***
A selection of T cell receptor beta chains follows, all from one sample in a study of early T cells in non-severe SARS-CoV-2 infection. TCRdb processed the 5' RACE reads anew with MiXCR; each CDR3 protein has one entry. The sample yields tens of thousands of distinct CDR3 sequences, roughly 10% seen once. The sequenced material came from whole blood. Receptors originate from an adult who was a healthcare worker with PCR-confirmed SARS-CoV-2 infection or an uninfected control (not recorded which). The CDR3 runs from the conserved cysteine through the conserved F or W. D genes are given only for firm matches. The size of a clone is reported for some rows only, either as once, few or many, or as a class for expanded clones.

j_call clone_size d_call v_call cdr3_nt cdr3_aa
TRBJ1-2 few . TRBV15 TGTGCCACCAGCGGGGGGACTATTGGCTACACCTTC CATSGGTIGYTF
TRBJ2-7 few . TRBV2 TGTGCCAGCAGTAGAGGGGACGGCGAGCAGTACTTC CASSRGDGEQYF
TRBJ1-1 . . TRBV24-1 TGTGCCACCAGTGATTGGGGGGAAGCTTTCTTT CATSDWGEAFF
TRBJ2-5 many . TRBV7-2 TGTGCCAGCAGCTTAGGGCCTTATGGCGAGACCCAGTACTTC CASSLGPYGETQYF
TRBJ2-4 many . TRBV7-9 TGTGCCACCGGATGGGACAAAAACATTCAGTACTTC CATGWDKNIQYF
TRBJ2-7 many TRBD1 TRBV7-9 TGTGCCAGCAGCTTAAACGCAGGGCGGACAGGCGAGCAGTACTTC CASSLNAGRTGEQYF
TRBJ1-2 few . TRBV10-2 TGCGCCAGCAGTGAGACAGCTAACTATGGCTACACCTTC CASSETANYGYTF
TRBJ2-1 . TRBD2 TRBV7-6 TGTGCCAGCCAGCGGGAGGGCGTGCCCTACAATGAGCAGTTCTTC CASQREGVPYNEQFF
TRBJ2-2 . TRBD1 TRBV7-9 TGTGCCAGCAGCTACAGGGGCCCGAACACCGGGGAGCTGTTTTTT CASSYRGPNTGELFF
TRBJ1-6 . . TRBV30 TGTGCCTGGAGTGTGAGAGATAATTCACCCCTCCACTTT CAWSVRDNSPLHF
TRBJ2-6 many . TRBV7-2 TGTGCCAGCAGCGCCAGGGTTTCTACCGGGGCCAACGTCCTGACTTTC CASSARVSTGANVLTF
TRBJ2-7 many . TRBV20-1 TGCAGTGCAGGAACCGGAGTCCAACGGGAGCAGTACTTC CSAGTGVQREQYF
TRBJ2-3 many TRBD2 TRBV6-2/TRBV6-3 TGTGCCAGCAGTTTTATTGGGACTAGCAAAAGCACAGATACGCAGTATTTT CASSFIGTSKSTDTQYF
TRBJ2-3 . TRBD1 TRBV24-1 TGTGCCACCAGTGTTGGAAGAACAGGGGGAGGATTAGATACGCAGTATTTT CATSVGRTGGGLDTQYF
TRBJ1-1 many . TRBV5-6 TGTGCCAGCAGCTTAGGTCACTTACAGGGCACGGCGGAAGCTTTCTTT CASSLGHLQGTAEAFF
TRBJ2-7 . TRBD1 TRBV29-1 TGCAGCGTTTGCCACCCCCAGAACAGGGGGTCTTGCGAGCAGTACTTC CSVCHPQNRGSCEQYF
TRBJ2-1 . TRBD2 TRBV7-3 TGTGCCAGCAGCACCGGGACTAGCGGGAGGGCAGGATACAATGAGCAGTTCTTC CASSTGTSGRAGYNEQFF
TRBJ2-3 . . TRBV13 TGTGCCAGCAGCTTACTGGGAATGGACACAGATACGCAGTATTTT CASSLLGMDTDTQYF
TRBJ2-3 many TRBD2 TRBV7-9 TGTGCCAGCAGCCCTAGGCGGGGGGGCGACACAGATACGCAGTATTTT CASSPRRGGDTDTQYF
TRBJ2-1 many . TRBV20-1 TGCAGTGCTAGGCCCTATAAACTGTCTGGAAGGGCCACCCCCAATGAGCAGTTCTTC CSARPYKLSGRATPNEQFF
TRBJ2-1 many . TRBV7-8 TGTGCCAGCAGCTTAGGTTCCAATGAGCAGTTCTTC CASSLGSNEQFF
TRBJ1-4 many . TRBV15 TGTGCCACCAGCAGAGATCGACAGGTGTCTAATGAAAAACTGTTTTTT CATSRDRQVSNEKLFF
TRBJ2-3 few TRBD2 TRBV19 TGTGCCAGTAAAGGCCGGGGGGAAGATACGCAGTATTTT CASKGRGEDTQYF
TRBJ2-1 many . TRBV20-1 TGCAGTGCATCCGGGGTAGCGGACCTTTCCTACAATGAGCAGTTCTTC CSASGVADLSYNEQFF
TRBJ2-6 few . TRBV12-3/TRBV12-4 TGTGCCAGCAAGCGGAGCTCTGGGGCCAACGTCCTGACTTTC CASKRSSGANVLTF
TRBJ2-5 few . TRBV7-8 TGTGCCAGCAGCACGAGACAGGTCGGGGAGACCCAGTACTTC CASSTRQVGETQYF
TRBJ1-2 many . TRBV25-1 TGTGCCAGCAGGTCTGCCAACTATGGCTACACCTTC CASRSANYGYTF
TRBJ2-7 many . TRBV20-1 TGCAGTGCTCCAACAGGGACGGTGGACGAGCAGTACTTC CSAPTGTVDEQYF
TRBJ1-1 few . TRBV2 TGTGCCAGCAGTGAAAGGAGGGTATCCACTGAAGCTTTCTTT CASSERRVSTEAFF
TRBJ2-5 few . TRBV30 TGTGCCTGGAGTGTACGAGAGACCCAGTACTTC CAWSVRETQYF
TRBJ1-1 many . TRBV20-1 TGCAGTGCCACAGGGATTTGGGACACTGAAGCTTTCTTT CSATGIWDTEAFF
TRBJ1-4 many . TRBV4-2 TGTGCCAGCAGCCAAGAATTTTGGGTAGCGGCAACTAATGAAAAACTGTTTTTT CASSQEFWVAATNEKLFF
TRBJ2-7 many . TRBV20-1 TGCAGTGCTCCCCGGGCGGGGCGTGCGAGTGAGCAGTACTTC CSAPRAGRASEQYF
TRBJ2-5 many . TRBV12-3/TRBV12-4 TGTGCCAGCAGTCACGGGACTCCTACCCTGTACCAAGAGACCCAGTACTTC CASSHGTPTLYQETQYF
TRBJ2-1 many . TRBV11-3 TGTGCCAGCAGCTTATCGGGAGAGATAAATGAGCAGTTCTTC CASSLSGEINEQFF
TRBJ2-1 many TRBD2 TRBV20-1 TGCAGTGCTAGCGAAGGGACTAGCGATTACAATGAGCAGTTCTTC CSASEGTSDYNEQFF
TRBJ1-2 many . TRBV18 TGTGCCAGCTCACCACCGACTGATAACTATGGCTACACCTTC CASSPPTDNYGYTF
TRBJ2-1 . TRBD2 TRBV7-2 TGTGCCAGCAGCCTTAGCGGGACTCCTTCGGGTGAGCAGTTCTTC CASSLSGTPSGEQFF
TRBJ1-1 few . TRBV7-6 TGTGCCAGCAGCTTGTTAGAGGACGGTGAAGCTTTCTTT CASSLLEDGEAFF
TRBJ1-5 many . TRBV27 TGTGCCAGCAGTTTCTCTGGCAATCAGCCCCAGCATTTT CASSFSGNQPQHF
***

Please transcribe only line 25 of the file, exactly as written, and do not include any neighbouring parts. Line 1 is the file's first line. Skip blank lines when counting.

TRBJ2-3 few TRBD2 TRBV19 TGTGCCAGTAAAGGCCGGGGGGAAGATACGCAGTATTTT CASKGRGEDTQYF